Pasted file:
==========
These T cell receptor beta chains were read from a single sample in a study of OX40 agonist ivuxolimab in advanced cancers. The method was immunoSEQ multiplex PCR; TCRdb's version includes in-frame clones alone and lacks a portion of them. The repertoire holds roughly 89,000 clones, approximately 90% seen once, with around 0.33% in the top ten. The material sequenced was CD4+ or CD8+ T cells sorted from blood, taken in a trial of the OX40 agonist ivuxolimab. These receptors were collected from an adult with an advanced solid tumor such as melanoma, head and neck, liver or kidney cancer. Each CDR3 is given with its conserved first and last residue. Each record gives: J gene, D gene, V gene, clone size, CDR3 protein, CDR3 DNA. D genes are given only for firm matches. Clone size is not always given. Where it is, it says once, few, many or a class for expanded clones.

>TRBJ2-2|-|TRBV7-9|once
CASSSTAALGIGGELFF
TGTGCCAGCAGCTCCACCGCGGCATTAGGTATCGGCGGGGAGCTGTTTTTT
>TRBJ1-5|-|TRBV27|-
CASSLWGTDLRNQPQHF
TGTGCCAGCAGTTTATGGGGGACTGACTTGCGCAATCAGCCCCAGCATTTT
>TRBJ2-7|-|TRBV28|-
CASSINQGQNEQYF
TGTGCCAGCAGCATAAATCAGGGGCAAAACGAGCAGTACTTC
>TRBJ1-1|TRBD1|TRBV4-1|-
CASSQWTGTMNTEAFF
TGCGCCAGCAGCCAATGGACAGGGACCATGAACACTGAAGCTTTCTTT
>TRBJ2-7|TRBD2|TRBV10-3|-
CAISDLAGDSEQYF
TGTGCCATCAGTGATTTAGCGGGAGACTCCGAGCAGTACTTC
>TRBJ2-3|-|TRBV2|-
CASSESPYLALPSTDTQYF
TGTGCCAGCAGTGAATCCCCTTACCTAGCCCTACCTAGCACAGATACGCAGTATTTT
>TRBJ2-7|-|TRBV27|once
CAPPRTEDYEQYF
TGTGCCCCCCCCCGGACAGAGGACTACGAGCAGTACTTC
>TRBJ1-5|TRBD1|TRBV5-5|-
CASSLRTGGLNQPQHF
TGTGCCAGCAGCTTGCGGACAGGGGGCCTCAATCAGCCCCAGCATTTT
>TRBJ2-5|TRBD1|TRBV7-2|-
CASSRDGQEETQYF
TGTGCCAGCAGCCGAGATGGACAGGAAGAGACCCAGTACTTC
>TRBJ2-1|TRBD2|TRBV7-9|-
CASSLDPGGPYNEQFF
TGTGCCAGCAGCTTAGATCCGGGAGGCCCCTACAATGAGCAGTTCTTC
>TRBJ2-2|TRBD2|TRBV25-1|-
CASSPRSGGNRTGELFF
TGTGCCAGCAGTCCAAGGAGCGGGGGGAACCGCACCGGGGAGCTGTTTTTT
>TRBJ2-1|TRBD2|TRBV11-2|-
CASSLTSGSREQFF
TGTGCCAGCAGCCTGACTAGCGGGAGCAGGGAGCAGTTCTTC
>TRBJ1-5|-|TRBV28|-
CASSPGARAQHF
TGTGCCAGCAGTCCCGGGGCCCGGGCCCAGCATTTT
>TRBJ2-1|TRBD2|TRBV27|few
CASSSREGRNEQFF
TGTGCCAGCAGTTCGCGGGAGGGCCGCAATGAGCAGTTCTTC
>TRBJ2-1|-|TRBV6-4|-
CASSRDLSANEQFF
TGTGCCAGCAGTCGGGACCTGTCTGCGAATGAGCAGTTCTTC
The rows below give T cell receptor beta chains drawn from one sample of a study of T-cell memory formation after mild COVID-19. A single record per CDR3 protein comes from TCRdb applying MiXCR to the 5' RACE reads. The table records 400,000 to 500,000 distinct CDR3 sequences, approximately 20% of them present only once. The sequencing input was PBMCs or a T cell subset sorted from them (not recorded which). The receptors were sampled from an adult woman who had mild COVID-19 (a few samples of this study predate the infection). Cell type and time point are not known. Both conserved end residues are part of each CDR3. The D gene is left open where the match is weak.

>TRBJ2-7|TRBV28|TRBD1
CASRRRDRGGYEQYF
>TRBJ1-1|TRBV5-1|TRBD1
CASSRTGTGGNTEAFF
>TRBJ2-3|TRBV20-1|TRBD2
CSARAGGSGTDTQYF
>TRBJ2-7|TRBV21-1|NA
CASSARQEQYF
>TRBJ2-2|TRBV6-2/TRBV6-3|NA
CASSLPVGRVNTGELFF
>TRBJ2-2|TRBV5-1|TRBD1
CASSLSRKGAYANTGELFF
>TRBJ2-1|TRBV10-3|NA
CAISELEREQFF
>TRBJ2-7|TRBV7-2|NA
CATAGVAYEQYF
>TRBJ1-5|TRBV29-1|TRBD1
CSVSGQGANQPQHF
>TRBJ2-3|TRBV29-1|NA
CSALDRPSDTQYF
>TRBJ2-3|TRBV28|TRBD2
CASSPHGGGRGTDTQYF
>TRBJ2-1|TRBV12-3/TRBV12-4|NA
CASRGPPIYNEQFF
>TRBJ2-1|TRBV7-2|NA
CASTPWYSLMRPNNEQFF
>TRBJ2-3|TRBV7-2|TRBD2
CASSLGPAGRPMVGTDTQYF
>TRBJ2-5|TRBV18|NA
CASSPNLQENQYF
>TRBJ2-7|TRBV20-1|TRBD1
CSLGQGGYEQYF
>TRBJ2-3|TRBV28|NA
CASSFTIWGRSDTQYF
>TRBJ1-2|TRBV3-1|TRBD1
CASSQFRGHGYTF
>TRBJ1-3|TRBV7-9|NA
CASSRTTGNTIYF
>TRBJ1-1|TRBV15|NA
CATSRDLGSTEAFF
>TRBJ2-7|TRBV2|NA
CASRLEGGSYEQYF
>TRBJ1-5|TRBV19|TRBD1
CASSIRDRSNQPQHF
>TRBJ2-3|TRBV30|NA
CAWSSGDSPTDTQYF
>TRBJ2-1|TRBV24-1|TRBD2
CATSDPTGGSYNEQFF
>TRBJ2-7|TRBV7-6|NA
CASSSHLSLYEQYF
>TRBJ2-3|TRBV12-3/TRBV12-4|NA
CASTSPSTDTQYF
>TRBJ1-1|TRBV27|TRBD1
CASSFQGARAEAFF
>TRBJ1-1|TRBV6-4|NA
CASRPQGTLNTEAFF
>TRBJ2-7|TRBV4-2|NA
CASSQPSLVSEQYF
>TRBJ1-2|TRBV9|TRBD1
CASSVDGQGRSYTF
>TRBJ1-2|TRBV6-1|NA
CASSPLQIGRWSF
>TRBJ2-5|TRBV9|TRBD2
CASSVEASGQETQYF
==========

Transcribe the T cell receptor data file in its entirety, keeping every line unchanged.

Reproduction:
These T cell receptor beta chains were read from a single sample in a study of OX40 agonist ivuxolimab in advanced cancers. The method was immunoSEQ multiplex PCR; TCRdb's version includes in-frame clones alone and lacks a portion of them. The repertoire holds roughly 89,000 clones, approximately 90% seen once, with around 0.33% in the top ten. The material sequenced was CD4+ or CD8+ T cells sorted from blood, taken in a trial of the OX40 agonist ivuxolimab. These receptors were collected from an adult with an advanced solid tumor such as melanoma, head and neck, liver or kidney cancer. Each CDR3 is given with its conserved first and last residue. Each record gives: J gene, D gene, V gene, clone size, CDR3 protein, CDR3 DNA. D genes are given only for firm matches. Clone size is not always given. Where it is, it says once, few, many or a class for expanded clones.

>TRBJ2-2|-|TRBV7-9|once
CASSSTAALGIGGELFF
TGTGCCAGCAGCTCCACCGCGGCATTAGGTATCGGCGGGGAGCTGTTTTTT
>TRBJ1-5|-|TRBV27|-
CASSLWGTDLRNQPQHF
TGTGCCAGCAGTTTATGGGGGACTGACTTGCGCAATCAGCCCCAGCATTTT
>TRBJ2-7|-|TRBV28|-
CASSINQGQNEQYF
TGTGCCAGCAGCATAAATCAGGGGCAAAACGAGCAGTACTTC
>TRBJ1-1|TRBD1|TRBV4-1|-
CASSQWTGTMNTEAFF
TGCGCCAGCAGCCAATGGACAGGGACCATGAACACTGAAGCTTTCTTT
>TRBJ2-7|TRBD2|TRBV10-3|-
CAISDLAGDSEQYF
TGTGCCATCAGTGATTTAGCGGGAGACTCCGAGCAGTACTTC
>TRBJ2-3|-|TRBV2|-
CASSESPYLALPSTDTQYF
TGTGCCAGCAGTGAATCCCCTTACCTAGCCCTACCTAGCACAGATACGCAGTATTTT
>TRBJ2-7|-|TRBV27|once
CAPPRTEDYEQYF
TGTGCCCCCCCCCGGACAGAGGACTACGAGCAGTACTTC
>TRBJ1-5|TRBD1|TRBV5-5|-
CASSLRTGGLNQPQHF
TGTGCCAGCAGCTTGCGGACAGGGGGCCTCAATCAGCCCCAGCATTTT
>TRBJ2-5|TRBD1|TRBV7-2|-
CASSRDGQEETQYF
TGTGCCAGCAGCCGAGATGGACAGGAAGAGACCCAGTACTTC
>TRBJ2-1|TRBD2|TRBV7-9|-
CASSLDPGGPYNEQFF
TGTGCCAGCAGCTTAGATCCGGGAGGCCCCTACAATGAGCAGTTCTTC
>TRBJ2-2|TRBD2|TRBV25-1|-
CASSPRSGGNRTGELFF
TGTGCCAGCAGTCCAAGGAGCGGGGGGAACCGCACCGGGGAGCTGTTTTTT
>TRBJ2-1|TRBD2|TRBV11-2|-
CASSLTSGSREQFF
TGTGCCAGCAGCCTGACTAGCGGGAGCAGGGAGCAGTTCTTC
>TRBJ1-5|-|TRBV28|-
CASSPGARAQHF
TGTGCCAGCAGTCCCGGGGCCCGGGCCCAGCATTTT
>TRBJ2-1|TRBD2|TRBV27|few
CASSSREGRNEQFF
TGTGCCAGCAGTTCGCGGGAGGGCCGCAATGAGCAGTTCTTC
>TRBJ2-1|-|TRBV6-4|-
CASSRDLSANEQFF
TGTGCCAGCAGTCGGGACCTGTCTGCGAATGAGCAGTTCTTC
The rows below give T cell receptor beta chains drawn from one sample of a study of T-cell memory formation after mild COVID-19. A single record per CDR3 protein comes from TCRdb applying MiXCR to the 5' RACE reads. The table records 400,000 to 500,000 distinct CDR3 sequences, approximately 20% of them present only once. The sequencing input was PBMCs or a T cell subset sorted from them (not recorded which). The receptors were sampled from an adult woman who had mild COVID-19 (a few samples of this study predate the infection). Cell type and time point are not known. Both conserved end residues are part of each CDR3. The D gene is left open where the match is weak.

>TRBJ2-7|TRBV28|TRBD1
CASRRRDRGGYEQYF
>TRBJ1-1|TRBV5-1|TRBD1
CASSRTGTGGNTEAFF
>TRBJ2-3|TRBV20-1|TRBD2
CSARAGGSGTDTQYF
>TRBJ2-7|TRBV21-1|NA
CASSARQEQYF
>TRBJ2-2|TRBV6-2/TRBV6-3|NA
CASSLPVGRVNTGELFF
>TRBJ2-2|TRBV5-1|TRBD1
CASSLSRKGAYANTGELFF
>TRBJ2-1|TRBV10-3|NA
CAISELEREQFF
>TRBJ2-7|TRBV7-2|NA
CATAGVAYEQYF
>TRBJ1-5|TRBV29-1|TRBD1
CSVSGQGANQPQHF
>TRBJ2-3|TRBV29-1|NA
CSALDRPSDTQYF
>TRBJ2-3|TRBV28|TRBD2
CASSPHGGGRGTDTQYF
>TRBJ2-1|TRBV12-3/TRBV12-4|NA
CASRGPPIYNEQFF
>TRBJ2-1|TRBV7-2|NA
CASTPWYSLMRPNNEQFF
>TRBJ2-3|TRBV7-2|TRBD2
CASSLGPAGRPMVGTDTQYF
>TRBJ2-5|TRBV18|NA
CASSPNLQENQYF
>TRBJ2-7|TRBV20-1|TRBD1
CSLGQGGYEQYF
>TRBJ2-3|TRBV28|NA
CASSFTIWGRSDTQYF
>TRBJ1-2|TRBV3-1|TRBD1
CASSQFRGHGYTF
>TRBJ1-3|TRBV7-9|NA
CASSRTTGNTIYF
>TRBJ1-1|TRBV15|NA
CATSRDLGSTEAFF
>TRBJ2-7|TRBV2|NA
CASRLEGGSYEQYF
>TRBJ1-5|TRBV19|TRBD1
CASSIRDRSNQPQHF
>TRBJ2-3|TRBV30|NA
CAWSSGDSPTDTQYF
>TRBJ2-1|TRBV24-1|TRBD2
CATSDPTGGSYNEQFF
>TRBJ2-7|TRBV7-6|NA
CASSSHLSLYEQYF
>TRBJ2-3|TRBV12-3/TRBV12-4|NA
CASTSPSTDTQYF
>TRBJ1-1|TRBV27|TRBD1
CASSFQGARAEAFF
>TRBJ1-1|TRBV6-4|NA
CASRPQGTLNTEAFF
>TRBJ2-7|TRBV4-2|NA
CASSQPSLVSEQYF
>TRBJ1-2|TRBV9|TRBD1
CASSVDGQGRSYTF
>TRBJ1-2|TRBV6-1|NA
CASSPLQIGRWSF
>TRBJ2-5|TRBV9|TRBD2
CASSVEASGQETQYF